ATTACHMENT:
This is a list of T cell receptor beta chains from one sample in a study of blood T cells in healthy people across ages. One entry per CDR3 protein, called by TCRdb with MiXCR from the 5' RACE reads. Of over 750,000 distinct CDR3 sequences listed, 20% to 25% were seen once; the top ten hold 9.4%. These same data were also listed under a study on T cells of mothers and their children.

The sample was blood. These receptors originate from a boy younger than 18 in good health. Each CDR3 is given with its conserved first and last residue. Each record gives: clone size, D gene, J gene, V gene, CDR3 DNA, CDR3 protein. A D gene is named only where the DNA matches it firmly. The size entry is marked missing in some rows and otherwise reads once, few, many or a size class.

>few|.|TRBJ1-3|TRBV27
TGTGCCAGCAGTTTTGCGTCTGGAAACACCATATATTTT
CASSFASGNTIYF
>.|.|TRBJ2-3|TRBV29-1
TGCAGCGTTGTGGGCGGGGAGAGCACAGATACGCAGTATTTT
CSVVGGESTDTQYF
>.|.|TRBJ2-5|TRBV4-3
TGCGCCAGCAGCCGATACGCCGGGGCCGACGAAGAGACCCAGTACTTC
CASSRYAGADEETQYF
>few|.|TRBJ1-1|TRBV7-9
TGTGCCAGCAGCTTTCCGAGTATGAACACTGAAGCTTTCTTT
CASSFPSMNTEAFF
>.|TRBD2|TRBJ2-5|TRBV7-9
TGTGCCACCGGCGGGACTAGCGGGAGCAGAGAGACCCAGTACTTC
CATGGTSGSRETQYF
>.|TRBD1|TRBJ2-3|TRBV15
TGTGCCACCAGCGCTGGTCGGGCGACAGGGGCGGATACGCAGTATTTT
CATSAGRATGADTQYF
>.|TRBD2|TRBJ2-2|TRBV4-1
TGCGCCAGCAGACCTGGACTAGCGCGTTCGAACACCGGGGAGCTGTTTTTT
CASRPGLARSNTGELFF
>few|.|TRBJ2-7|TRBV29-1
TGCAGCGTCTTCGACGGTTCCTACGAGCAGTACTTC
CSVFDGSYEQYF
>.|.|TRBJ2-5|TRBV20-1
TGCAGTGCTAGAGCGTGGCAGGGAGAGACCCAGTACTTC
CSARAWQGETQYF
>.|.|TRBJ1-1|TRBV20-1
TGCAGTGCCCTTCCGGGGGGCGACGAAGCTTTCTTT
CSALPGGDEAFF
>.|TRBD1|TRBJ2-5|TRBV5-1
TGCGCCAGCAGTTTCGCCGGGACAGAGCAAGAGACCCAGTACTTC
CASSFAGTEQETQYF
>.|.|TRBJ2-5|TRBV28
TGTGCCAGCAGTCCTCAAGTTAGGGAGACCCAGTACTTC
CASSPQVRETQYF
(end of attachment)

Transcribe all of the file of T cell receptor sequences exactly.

This is a list of T cell receptor beta chains from one sample in a study of blood T cells in healthy people across ages. One entry per CDR3 protein, called by TCRdb with MiXCR from the 5' RACE reads. Of over 750,000 distinct CDR3 sequences listed, 20% to 25% were seen once; the top ten hold 9.4%. These same data were also listed under a study on T cells of mothers and their children.

The sample was blood. These receptors originate from a boy younger than 18 in good health. Each CDR3 is given with its conserved first and last residue. Each record gives: clone size, D gene, J gene, V gene, CDR3 DNA, CDR3 protein. A D gene is named only where the DNA matches it firmly. The size entry is marked missing in some rows and otherwise reads once, few, many or a size class.

>few|.|TRBJ1-3|TRBV27
TGTGCCAGCAGTTTTGCGTCTGGAAACACCATATATTTT
CASSFASGNTIYF
>.|.|TRBJ2-3|TRBV29-1
TGCAGCGTTGTGGGCGGGGAGAGCACAGATACGCAGTATTTT
CSVVGGESTDTQYF
>.|.|TRBJ2-5|TRBV4-3
TGCGCCAGCAGCCGATACGCCGGGGCCGACGAAGAGACCCAGTACTTC
CASSRYAGADEETQYF
>few|.|TRBJ1-1|TRBV7-9
TGTGCCAGCAGCTTTCCGAGTATGAACACTGAAGCTTTCTTT
CASSFPSMNTEAFF
>.|TRBD2|TRBJ2-5|TRBV7-9
TGTGCCACCGGCGGGACTAGCGGGAGCAGAGAGACCCAGTACTTC
CATGGTSGSRETQYF
>.|TRBD1|TRBJ2-3|TRBV15
TGTGCCACCAGCGCTGGTCGGGCGACAGGGGCGGATACGCAGTATTTT
CATSAGRATGADTQYF
>.|TRBD2|TRBJ2-2|TRBV4-1
TGCGCCAGCAGACCTGGACTAGCGCGTTCGAACACCGGGGAGCTGTTTTTT
CASRPGLARSNTGELFF
>few|.|TRBJ2-7|TRBV29-1
TGCAGCGTCTTCGACGGTTCCTACGAGCAGTACTTC
CSVFDGSYEQYF
>.|.|TRBJ2-5|TRBV20-1
TGCAGTGCTAGAGCGTGGCAGGGAGAGACCCAGTACTTC
CSARAWQGETQYF
>.|.|TRBJ1-1|TRBV20-1
TGCAGTGCCCTTCCGGGGGGCGACGAAGCTTTCTTT
CSALPGGDEAFF
>.|TRBD1|TRBJ2-5|TRBV5-1
TGCGCCAGCAGTTTCGCCGGGACAGAGCAAGAGACCCAGTACTTC
CASSFAGTEQETQYF
>.|.|TRBJ2-5|TRBV28
TGTGCCAGCAGTCCTCAAGTTAGGGAGACCCAGTACTTC
CASSPQVRETQYF